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Month in review

Reviews:
Alphabet Mystery by Audrey Wood
The Best Friend I Ever Had by David Nuffer
Beyond the Blue Event Horizon by Frederik Pohl
Black Rainbow by Barbara Michaels
The Bomb That Followed Me Home by Cevin Soling
Catalog by Eugene Mirabelli
The Chemist by Janson Mancheski
Culture Shock! California by Mark Cramer
The Dead Fathers Club by Matt Haig
Duck on a Bike by David Shannon
Duck for President by Doreen Cronin
Heechee Rendezvous by Frederik Pohl
How Do Dinosaurs Go to School? by Jane Yolen and Mark Teague
The Importance of Being Earnest by Oscar Wilde
Jane Austen Ruined My Life by Beth Pattillo
Keeping Hannah Waiting by Dave Clarke
Little Heathens by Mildred Armstrong Kalish
Love in 90 Days by Diana Kirschner
The Night We Buried Road Dog by Jack Cady
Of Dreams and Reality by Frank L. Johnson
Our Man in Havana by Graham Greene
Purplicious by Elizabeth and Victoria Kann
School Days by B. G. Hennessy
The Secret of Lost Things by Sheridan Hay
Sister Margaret by Rhonda Parrish
A Surprise for Rosie by Julia Rawlinson
Texas Bake Sale by Charles Coleman Finlay
There's a Wolf at the Door by Zoë B. Alley
Tiger Burning Bright by Theodora DuBois
Venice by Adrian Stokes and John Piper
Winding Broomcorn by Mario Milosevic
The Whole Shebang by Timothy Ferris

Ulysses:
Episode 2: Nestor: Kif
Episode 3: Proteus: Georgia Nicholson
Episode 4: Calypso: Parasites Lost
Episode 5: The Lotus Eaters: Down to the River to Pray

Miscellaneous:
Historical Fiction

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Rating System

5 stars: Completely enjoyable or compelling
4 stars: Good but flawed
3 stars: Average
2 stars: OK
1 star: Did not finish

Reading Challenges

My Kind of Mystery Reading Challenge 2017 February - January 2017-8



Comments for A Surprise for Rosie

A Surprise for RosieA Surprise for Rosie: 03/12/09

In A Surprise for Rosie by Julia Rawlinson and illustrated by Tim Warnes, Rosie gets a birthday surprise from her father. Before she finds out what it is, she spends the whole day trying to find out what her father has planned.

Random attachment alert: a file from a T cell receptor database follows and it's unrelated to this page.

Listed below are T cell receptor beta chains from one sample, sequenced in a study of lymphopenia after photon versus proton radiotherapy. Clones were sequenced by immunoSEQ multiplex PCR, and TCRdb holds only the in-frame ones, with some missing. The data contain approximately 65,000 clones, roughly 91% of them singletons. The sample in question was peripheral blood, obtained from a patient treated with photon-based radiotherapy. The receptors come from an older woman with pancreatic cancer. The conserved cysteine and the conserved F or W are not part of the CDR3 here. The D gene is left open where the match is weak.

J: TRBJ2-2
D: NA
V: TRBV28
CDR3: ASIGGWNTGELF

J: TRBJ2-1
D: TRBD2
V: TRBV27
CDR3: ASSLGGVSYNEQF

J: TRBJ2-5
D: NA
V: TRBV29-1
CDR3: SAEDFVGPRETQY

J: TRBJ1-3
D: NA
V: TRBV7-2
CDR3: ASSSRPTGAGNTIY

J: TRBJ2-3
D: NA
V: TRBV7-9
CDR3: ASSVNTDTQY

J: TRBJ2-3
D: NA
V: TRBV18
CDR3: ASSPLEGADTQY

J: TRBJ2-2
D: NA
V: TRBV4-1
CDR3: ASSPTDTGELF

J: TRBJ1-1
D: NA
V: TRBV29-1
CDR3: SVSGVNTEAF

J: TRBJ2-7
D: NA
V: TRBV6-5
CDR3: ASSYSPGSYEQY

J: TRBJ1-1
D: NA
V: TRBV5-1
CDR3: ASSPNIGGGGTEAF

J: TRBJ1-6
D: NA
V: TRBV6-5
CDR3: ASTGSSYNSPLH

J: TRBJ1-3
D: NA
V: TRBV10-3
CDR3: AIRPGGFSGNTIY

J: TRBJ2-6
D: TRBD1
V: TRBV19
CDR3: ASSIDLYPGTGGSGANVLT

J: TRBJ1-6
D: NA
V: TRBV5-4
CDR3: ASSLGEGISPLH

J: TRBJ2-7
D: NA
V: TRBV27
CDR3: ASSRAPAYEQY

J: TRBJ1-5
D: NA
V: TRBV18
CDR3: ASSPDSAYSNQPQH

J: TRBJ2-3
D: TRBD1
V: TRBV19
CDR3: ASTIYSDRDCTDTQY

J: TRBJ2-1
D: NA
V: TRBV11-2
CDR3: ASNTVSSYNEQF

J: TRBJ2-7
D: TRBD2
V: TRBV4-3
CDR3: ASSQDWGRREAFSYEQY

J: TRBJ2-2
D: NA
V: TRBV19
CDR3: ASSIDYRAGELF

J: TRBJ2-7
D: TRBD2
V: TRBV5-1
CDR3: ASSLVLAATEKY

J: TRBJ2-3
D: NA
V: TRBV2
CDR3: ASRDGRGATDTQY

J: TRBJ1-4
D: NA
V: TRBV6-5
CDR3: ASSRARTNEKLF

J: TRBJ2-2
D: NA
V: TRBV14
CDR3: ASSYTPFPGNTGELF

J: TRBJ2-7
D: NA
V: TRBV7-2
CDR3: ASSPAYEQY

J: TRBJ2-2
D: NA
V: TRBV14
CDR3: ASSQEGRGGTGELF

The book is divided into three parts: introducing Rosie and her friends, Rosie's search for what the surprise is and then finally a day spent with her Dad enjoying her surprise. Rosie's friends are the different animals who live in the forest and the cliffside near the ocean.

Tim Warnes's cheerful illustrations are the best parts of this children's book. Rosie lives in a magical but recognizable world. The cliffs remind me a bit of the California coastline but it's probably the British coastline as Julia Rawlinson and Tim Warnes are married and living together in a rural village in southern England.

I have a couple reservations about the book. Although the story has a simplistic plot, I find it tricky to read aloud to my children. The text uses some stilted phrases and has an awkward meter (to an American ear). My second complaint is Rosie's characterization. She's described as a rabbit who has everything and likes to know everything. When her father and her friends don't tell her what she's getting for her birthday she acts like a spoiled brat trying to sneak around behind her father's back to spoil the surprise. Despite her constant whining about the present her father still gives it to her as if her behavior is normal and acceptable.

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